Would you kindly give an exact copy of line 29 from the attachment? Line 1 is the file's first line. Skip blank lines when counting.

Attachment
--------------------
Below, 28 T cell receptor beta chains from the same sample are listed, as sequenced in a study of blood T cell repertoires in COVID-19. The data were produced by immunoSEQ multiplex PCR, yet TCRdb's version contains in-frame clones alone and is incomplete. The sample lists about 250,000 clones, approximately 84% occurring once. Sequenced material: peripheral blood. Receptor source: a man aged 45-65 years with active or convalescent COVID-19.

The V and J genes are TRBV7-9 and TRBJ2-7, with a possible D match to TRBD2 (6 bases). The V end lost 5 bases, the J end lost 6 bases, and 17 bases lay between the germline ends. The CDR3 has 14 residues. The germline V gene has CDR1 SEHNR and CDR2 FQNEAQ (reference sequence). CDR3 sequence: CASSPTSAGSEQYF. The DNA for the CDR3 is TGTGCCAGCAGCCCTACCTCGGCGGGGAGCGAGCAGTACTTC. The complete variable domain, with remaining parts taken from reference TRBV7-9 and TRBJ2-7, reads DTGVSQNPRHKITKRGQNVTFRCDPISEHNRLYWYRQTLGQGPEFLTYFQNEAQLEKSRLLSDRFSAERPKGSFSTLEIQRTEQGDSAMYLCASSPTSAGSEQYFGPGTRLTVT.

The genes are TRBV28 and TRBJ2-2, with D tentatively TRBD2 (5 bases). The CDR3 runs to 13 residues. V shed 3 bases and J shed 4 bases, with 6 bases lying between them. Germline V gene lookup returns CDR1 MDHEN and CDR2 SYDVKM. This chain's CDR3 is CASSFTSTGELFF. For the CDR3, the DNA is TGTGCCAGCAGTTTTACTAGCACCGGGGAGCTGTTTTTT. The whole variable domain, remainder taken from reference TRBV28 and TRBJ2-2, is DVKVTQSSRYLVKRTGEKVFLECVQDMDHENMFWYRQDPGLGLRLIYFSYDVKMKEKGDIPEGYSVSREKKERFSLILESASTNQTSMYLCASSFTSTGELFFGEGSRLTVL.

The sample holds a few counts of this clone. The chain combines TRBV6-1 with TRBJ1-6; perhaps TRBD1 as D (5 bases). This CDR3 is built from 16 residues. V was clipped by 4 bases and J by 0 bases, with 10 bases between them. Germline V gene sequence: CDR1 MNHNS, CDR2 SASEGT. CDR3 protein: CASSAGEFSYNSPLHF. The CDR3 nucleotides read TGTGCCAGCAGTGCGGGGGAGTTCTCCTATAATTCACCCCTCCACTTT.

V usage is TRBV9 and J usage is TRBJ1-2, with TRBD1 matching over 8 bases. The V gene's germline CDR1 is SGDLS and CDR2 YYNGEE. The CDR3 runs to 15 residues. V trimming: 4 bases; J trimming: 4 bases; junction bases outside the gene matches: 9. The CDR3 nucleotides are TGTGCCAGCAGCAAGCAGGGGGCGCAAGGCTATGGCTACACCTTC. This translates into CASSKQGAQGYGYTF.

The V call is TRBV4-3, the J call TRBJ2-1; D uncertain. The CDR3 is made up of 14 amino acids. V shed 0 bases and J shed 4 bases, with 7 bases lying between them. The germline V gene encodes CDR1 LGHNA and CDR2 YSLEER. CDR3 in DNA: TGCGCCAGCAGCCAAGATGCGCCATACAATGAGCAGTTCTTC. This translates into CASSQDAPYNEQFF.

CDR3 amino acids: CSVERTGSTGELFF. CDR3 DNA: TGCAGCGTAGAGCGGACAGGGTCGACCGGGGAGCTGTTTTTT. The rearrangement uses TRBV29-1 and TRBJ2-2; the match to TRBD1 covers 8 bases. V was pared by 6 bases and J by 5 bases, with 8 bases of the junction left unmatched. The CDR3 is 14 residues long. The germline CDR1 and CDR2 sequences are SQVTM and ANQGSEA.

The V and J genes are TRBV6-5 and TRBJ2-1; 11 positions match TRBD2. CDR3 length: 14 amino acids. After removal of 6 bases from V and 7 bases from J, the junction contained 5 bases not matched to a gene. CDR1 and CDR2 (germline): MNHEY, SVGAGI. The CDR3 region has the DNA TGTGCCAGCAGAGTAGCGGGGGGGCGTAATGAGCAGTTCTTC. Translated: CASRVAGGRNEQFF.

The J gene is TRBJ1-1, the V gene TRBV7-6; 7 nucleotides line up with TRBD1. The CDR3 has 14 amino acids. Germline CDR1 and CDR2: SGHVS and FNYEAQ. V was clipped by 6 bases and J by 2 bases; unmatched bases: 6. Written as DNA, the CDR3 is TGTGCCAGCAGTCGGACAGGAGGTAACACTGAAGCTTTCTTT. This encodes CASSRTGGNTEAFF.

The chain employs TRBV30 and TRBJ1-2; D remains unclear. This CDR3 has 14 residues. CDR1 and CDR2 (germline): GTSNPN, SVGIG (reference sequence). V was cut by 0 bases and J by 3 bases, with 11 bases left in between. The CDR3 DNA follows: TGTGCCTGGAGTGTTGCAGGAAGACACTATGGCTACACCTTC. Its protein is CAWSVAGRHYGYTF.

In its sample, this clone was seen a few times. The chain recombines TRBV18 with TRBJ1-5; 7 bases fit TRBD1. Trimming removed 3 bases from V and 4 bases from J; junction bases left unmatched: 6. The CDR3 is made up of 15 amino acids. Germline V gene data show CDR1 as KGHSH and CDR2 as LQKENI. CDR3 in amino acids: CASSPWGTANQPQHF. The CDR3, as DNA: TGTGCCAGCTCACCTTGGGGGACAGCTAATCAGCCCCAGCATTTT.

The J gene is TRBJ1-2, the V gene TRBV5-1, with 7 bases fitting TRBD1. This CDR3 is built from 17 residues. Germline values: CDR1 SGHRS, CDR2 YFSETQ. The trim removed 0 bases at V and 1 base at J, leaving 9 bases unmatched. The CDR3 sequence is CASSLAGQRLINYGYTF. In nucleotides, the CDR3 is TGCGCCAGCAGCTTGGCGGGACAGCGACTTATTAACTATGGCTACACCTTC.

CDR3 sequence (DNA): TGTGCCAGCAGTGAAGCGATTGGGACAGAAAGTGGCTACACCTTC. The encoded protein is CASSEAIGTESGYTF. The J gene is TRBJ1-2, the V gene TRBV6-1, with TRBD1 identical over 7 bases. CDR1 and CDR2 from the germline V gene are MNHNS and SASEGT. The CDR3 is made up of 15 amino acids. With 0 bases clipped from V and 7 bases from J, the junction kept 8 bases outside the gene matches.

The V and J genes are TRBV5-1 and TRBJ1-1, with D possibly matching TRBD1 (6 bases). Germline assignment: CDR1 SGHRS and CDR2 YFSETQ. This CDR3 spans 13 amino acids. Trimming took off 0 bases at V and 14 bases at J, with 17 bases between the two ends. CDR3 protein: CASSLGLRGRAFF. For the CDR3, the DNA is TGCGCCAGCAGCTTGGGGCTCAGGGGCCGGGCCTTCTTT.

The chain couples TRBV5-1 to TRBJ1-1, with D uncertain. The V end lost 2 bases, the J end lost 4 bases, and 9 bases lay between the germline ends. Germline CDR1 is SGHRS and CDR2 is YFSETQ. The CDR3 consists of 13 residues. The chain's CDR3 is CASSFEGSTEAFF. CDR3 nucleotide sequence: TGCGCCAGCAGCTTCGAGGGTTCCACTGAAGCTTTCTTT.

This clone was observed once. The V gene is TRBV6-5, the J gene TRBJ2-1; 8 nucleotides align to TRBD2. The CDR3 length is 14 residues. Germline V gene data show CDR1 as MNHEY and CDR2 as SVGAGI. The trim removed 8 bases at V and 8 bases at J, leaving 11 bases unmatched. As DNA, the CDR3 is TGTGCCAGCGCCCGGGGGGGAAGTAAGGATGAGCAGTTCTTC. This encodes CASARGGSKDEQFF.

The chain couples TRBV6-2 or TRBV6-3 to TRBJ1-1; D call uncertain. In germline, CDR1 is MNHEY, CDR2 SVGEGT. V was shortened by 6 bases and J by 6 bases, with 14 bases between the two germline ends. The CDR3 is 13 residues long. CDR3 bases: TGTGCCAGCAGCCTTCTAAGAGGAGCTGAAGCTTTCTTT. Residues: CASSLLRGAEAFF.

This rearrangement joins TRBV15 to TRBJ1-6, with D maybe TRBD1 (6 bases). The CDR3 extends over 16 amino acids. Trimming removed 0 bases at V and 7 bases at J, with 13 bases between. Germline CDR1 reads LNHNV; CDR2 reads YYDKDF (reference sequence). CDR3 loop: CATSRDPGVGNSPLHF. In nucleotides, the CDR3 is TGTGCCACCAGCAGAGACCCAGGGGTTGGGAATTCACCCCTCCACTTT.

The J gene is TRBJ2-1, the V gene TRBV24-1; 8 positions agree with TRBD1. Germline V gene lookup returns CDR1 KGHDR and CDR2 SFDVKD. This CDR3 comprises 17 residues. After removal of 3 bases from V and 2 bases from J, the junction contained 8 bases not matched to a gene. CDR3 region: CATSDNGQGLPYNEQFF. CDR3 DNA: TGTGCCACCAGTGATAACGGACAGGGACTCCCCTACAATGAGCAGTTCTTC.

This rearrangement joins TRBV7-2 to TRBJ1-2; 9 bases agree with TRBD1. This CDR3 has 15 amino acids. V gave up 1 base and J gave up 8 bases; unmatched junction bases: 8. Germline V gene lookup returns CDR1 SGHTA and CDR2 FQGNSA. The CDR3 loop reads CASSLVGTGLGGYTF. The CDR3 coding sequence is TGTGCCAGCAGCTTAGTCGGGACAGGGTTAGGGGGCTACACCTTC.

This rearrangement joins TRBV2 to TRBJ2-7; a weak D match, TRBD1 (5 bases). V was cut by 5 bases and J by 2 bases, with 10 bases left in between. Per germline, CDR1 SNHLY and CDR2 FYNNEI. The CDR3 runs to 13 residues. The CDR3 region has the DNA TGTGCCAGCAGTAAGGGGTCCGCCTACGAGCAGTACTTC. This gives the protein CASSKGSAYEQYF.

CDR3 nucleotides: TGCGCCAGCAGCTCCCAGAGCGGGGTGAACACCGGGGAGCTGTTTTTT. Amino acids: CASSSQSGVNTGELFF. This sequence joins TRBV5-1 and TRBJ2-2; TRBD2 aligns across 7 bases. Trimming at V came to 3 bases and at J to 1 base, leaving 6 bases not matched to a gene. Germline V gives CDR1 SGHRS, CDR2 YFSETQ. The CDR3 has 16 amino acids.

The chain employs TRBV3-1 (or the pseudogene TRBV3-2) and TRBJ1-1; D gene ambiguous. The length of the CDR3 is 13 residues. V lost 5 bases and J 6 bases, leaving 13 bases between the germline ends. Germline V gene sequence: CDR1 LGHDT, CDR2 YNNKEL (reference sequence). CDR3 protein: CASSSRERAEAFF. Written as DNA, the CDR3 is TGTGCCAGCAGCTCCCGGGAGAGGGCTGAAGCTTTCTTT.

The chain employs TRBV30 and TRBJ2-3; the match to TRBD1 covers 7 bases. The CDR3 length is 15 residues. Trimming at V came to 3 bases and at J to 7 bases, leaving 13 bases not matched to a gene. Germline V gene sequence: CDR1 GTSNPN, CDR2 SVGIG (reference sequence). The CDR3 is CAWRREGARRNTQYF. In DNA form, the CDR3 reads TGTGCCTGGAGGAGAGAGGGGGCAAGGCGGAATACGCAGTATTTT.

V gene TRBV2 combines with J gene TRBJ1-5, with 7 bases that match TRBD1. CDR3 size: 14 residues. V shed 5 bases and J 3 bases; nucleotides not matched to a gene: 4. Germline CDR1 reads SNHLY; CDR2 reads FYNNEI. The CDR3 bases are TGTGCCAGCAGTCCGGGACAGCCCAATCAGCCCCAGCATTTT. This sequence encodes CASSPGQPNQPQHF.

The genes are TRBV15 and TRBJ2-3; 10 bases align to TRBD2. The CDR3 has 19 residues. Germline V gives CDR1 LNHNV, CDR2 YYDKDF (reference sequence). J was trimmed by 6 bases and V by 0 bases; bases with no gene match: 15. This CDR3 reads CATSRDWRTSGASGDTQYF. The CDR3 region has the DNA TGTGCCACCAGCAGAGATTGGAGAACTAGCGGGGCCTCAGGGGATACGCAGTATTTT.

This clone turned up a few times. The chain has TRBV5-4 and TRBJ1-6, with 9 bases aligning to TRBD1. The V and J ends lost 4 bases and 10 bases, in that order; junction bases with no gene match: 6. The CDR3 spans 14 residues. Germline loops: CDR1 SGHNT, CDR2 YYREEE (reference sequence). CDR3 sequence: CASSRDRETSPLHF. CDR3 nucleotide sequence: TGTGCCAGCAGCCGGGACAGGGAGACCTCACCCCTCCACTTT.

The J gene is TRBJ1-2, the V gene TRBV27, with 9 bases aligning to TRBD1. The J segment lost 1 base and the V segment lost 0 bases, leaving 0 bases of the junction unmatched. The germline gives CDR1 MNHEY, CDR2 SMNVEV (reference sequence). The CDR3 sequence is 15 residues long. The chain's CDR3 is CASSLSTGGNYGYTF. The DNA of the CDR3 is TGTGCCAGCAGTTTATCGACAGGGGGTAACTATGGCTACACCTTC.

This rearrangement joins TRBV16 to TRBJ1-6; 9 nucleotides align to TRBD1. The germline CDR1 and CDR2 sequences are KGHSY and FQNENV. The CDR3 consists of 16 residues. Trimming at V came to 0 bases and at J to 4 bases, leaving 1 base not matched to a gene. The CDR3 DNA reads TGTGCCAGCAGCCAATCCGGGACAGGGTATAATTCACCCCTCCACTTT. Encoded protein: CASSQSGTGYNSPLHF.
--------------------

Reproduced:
This rearrangement joins TRBV16 to TRBJ1-6; 9 nucleotides align to TRBD1. The germline CDR1 and CDR2 sequences are KGHSY and FQNENV. The CDR3 consists of 16 residues. Trimming at V came to 0 bases and at J to 4 bases, leaving 1 base not matched to a gene. The CDR3 DNA reads TGTGCCAGCAGCCAATCCGGGACAGGGTATAATTCACCCCTCCACTTT. Encoded protein: CASSQSGTGYNSPLHF.